Enlightenment > Star Trek > DS9
DS9 1-13

DS9 1x13
"Battle Lines"

Original airdate: 4/25/1993
Rewatch date: 6/10/2013


Sisko, Kira, Bashir, and Kai Opaka crash on a prison colony in the Gamma Quandrant where a war is underway between two groups of bitter enemies that can never die.

Spoiler-free notes:

It seems odd that, given all the traffic through the wormhole, nobody has noticed the inhabited moon surrounded by artificial satellites less than half a light year from the exit.

I love the Mad Max outfits.

So these guys are fighting an eternal battle to serve as an example for their homeworld, but how can they serve as an example if nobody's watching? Maybe all those satellites could be watching and broadcasting it like a huge reality show, like the Gamma Quadrant Hunger Games, but according to O'Brien, the satellites are blocking virtually all transmissions to and from the moon.

With the introduction of the technology that brings people back from the dead, this is the first episode since "Emissary" to include any meaty science-fiction, and like "Emissary," it's more about the philosophical implications of technology than about the technology itself.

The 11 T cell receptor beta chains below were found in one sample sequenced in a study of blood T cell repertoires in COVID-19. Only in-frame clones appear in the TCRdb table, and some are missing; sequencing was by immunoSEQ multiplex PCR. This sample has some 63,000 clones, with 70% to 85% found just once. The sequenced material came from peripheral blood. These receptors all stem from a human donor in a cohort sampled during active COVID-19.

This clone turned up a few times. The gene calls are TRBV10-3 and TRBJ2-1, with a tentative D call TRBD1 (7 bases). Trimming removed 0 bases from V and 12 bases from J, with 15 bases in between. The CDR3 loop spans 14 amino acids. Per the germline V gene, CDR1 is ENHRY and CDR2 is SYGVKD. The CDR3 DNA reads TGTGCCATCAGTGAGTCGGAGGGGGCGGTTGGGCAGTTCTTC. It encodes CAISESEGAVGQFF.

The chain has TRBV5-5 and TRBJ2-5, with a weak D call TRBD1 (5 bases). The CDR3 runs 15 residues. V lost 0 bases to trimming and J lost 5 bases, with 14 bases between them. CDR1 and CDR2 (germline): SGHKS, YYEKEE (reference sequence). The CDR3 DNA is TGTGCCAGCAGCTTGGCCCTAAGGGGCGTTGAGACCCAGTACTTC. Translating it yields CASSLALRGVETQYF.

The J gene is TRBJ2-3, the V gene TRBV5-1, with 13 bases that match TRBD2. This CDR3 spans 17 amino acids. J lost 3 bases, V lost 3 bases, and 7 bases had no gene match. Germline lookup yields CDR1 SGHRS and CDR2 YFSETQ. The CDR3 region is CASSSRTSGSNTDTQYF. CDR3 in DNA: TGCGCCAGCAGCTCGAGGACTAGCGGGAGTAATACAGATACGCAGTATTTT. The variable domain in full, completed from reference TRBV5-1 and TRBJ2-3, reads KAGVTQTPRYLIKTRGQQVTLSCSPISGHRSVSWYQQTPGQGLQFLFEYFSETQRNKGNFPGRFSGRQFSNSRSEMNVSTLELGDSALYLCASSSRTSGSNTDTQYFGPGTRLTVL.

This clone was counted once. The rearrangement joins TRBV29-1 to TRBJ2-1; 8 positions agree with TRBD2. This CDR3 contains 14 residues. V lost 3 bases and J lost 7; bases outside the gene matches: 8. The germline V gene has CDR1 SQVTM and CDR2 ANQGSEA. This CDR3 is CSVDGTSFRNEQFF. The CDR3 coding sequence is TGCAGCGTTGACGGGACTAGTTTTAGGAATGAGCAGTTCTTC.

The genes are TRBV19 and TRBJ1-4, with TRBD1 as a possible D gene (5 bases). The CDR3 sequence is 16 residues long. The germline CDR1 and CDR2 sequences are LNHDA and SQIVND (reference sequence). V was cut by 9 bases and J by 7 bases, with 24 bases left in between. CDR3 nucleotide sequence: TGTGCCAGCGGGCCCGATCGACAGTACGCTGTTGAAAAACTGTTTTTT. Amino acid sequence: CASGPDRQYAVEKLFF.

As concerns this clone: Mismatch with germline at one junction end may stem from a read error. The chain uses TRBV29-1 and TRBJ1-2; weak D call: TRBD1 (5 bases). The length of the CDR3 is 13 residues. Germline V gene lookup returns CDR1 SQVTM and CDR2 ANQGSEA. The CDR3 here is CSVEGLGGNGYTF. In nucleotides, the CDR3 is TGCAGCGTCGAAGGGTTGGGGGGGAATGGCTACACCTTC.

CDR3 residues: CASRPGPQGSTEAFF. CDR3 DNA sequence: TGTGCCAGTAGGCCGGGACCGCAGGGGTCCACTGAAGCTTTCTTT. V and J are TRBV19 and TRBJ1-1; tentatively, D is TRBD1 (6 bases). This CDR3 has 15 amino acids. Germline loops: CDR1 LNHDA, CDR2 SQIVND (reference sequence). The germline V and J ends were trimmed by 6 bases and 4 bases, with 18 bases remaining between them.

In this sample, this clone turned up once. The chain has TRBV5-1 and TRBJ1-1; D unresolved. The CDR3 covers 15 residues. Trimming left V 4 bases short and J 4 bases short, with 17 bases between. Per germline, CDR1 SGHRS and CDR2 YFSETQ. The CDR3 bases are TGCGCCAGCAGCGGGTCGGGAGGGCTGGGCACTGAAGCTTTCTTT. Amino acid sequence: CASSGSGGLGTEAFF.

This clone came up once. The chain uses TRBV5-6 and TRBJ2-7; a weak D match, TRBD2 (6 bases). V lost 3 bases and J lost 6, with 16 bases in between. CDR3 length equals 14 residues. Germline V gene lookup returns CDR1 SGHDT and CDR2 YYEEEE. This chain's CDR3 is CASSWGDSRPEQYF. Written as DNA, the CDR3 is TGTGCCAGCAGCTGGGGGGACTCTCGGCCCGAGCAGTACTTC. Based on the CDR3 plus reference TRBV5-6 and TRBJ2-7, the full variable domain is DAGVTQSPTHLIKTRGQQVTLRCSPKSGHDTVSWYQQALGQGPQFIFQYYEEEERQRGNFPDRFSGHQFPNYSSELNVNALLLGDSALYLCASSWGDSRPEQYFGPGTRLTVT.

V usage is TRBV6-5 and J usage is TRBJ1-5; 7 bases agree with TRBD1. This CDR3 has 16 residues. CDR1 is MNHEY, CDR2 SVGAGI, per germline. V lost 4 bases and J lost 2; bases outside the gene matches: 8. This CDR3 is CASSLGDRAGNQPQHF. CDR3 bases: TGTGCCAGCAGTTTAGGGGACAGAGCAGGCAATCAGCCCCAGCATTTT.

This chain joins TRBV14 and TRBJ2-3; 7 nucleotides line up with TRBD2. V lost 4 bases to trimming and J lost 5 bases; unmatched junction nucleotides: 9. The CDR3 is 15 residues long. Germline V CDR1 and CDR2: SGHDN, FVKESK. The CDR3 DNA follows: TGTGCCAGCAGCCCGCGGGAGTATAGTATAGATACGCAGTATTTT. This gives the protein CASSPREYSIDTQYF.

This episode has a good TOS feel to it.

Kira's breakthrough with Opaka is a really good scene and the first indication that her character has someplace to go.

The technobabble stuff with O'Brien and Dax is a bit silly, but I like seeing O'Brien improvise on the fly.

I like this episode a lot, but the science is a little too neat. The microbial cure for death is a pretty big technological leap, and the fact that the microbes are "tied to the ecosystem" doesn't prevent anyone from studying them. It's also obviously telegraphed ahead of time that nobody who dies can leave, but this bit of narrative convenience actually isn't necessary. Without it, there are still enough reasons to keep the prisoners on the moon--the Prime Directive, each side's unwillingness to let the other escape, etc.--and to allow Kai Opaka to stay behind.



Spoiler section:

Dukat probably underplayed Kira's importance as a terrorist because he likes her.





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